First it has a really nice interface and I love dragging around the pieces with my finger than using the mouse.  Also not stuck having to sit at the computer during the game. Can go get something from the kitchen, check on the kids, see what's on TV or go to the bathroom.

    Last night for example I had time to play several games in a row.  This one player that lost after some very poor moves asked me to play again.  I did!  Well that was a learning experience.  After about 5 moves each he didn't move again for about 20 minutesl.  This was in a 30 min. game.  I thought the connection was down as he didn't even respond to a quick chat message.  I guess he hoped I would disconnect or something.  Well took the iPad to the kitchen and had a sandwich while his clock ran.  All of a sudden a move!  Well clearly after this wait there was no way he wouldn't lose on time. So I just played careful as usual and didn't blunder anywhere and he lost on time.

    Now I'm hesitant to accept a game request from someone I've just won against.  Has anyone else noticed this behaviour or was this a one time thing?

    Thanks


    This is online chess, we where talking about On The Board games.

    Yes, I used to pull out this same thing when I was losing online games. That is block chat (I found out the other player maybe find entertaining on the chat and waits more time on the window becouse of this, so bloking the chat takes away the only thing they have to play with while waiting the time) and let the time run low, then just make a move few minutes before the end hoping the other player when to check e-mail or whaever. Sometimes it worked, sometimes it didn't. From my point of view the game was ready lost, so I played with the time, and some times as you do, people play back rigth away. Sometimes the other user time out. Sometimes they back just on time to play, but then both of us are tigh on time.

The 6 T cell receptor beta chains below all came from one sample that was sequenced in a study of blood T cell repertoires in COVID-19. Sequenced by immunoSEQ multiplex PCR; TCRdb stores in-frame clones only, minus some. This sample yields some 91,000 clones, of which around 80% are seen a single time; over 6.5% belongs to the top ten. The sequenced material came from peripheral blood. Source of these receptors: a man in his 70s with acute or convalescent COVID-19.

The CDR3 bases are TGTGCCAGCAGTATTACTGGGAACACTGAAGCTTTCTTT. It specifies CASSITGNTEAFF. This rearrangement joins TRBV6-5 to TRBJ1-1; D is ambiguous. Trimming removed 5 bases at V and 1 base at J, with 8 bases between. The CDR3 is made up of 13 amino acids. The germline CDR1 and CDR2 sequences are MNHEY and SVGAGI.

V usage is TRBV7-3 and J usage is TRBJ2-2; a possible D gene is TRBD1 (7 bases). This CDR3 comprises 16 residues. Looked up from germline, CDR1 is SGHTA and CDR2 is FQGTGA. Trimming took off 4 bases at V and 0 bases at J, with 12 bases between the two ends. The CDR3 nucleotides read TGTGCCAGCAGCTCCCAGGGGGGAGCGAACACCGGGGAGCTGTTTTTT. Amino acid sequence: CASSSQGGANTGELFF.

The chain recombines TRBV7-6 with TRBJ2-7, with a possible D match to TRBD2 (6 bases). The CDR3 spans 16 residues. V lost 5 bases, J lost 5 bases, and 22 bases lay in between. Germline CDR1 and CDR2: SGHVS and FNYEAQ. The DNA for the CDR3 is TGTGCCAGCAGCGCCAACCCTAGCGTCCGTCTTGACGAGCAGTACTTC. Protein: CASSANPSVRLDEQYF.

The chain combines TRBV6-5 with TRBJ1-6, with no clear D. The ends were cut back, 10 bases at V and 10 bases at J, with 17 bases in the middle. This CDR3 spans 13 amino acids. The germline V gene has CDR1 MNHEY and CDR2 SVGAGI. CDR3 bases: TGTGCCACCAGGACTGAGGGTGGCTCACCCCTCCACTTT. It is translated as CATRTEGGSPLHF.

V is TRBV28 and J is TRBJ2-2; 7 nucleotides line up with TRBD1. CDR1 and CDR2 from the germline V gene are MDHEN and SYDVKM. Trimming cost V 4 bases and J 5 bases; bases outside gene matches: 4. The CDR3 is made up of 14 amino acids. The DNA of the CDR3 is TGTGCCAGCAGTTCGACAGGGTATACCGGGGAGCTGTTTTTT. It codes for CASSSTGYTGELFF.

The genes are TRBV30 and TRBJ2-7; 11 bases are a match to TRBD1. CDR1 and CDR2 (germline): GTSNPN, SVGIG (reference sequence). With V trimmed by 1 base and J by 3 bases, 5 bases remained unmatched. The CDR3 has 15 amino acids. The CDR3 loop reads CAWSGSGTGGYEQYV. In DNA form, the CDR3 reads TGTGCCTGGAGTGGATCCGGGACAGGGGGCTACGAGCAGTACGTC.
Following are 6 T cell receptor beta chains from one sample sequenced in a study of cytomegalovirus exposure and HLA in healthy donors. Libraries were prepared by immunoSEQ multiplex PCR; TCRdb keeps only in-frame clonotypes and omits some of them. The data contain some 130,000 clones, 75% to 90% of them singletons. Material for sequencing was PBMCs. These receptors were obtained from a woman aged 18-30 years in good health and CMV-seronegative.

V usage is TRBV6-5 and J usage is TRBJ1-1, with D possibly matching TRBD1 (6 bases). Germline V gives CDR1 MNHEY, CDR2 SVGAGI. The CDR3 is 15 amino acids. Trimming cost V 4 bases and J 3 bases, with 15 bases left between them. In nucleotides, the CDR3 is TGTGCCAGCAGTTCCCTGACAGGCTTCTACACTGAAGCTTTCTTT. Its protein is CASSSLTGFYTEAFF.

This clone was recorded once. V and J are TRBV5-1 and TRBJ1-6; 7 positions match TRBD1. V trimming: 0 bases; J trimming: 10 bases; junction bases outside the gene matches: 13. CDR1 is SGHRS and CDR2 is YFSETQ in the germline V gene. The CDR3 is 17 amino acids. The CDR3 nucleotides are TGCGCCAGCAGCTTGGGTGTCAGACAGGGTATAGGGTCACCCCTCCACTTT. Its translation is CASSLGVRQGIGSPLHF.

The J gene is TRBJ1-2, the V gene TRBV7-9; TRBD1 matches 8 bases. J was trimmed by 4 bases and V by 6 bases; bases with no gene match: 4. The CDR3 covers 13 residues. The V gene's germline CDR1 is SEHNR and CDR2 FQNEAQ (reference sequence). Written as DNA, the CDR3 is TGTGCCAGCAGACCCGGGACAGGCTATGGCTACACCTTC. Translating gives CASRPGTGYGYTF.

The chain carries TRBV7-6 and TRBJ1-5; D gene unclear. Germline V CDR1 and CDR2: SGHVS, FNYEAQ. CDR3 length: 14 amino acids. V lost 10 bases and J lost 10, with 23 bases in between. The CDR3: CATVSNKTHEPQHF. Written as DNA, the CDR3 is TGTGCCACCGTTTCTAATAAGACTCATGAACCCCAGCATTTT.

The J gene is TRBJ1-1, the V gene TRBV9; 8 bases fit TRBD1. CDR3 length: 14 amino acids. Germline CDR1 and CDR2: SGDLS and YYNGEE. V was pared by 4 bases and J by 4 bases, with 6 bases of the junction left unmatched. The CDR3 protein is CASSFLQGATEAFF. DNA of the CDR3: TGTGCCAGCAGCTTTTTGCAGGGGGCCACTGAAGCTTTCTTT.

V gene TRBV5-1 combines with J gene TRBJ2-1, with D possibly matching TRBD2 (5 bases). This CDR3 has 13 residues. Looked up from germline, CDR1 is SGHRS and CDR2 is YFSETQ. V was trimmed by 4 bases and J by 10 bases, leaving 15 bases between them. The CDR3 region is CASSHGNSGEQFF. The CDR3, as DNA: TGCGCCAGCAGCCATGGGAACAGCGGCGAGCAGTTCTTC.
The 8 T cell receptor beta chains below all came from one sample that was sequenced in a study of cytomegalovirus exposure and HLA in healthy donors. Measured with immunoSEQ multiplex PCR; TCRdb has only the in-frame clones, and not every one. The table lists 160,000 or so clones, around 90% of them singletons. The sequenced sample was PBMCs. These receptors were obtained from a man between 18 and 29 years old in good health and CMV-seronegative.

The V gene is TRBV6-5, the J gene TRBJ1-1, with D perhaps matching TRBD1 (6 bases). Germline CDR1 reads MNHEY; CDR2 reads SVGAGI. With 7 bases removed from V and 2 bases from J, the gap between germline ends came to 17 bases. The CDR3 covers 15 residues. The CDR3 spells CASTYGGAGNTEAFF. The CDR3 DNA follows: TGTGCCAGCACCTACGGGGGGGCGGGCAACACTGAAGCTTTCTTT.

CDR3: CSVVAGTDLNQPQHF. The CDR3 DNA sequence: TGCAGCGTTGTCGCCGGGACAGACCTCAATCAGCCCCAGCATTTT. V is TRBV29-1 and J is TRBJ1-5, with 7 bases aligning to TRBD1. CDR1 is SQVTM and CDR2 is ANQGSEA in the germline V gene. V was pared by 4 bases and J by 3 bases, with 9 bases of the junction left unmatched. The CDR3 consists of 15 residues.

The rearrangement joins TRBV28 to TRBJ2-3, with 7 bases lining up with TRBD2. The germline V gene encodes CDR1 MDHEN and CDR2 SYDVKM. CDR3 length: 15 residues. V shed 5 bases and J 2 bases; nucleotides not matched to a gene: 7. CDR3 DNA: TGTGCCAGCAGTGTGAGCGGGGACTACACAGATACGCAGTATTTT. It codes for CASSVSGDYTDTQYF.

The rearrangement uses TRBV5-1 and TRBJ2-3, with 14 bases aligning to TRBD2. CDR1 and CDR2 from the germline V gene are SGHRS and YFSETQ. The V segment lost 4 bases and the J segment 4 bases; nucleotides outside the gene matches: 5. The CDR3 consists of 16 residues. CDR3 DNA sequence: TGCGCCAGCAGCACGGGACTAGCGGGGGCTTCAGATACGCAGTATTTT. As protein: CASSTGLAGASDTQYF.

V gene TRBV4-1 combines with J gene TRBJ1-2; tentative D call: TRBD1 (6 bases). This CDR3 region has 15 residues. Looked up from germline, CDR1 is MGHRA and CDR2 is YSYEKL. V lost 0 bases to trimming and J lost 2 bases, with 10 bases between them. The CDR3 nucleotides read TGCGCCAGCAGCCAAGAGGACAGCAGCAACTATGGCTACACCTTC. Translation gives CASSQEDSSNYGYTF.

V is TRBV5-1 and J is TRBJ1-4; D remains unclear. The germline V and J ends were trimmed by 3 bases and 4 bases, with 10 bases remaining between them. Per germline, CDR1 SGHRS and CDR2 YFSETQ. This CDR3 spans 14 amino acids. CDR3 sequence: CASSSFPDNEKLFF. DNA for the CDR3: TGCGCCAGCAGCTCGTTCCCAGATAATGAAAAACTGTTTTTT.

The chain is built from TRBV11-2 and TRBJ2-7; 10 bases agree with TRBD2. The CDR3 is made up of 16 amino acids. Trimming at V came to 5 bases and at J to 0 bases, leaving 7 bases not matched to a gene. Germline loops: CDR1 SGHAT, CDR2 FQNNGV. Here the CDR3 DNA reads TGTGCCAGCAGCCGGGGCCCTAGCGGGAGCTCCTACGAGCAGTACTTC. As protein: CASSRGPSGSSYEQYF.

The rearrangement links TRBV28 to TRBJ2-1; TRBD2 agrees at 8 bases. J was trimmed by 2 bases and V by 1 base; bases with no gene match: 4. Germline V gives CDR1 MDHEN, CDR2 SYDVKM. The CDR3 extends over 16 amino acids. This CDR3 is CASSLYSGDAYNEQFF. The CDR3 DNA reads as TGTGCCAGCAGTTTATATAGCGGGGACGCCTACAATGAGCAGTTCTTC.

I stoped doing this when the "fair play" stuff come into use. As it seams there is some sort of timer per single move also.

    I found it funny that sometimes they even whent to my profile page to drop mean notes (nobody have ever whent to my profile to say something nice). You know the ones that call me names, like loser and childish. I just deleted them and move on. But certanly if they get upset about this, then they may no be able to play as good chess as they usually do and that was more on my favor.

    As I say, I haven't done this since the fair play stuff, becouse now I think it is risking the account after this.

  • 2 years ago · Quote · #69

    Sokrates1984

    I draw after a great attack! But then overplayed and was lucky to be offering a draw. But E4, e6, b3! What a nice move, this move is my new favorite. Espiacially against quiet and positional players. After 0-0-0 and g pawn and h pawn coming up the table, the typically french player will look sad dreaming of hes favorite positions.

  • 2 years ago · Quote · #70

    Sokrates1984

    So I keep my rating. And can now relaxed for the last 3 games. Tomorrow I am playing a 2240 player. Number 140 in Denmark. So tomorrow is just for learning. He play the Londonsystem and I have the black peaces.

  • 2 years ago · Quote · #71

    mrguy888

    blake78613 wrote:

    I recall once in a team competition, the Soviet Union noticed that their opponents playing the white boards were copying the Soviet moves.  So the Soviets all let their clocks run down to about 5 minutes and then played blitz.


    That would not have any effect if their moves were being copied...

  • 2 years ago · Quote · #72

    Sokrates1984

    He just looked at me and said, who had learn you that type off move.. Respect from move 2. Brilliant. :-)

  • 2 years ago · Quote · #73

    UnratedGamesOnly

    Sokrates1984 wrote:

    Is waiting 30 minuts before making a sutle and somehow obvious move to get the opponent sleepy and relaxed, and make him make mistakes good strategy og bad behavior in a OTB game?


     I dont think its out of the ordinary for someone to take a long time to make a move out of the opening.  Reshevsky was notorious for doing this.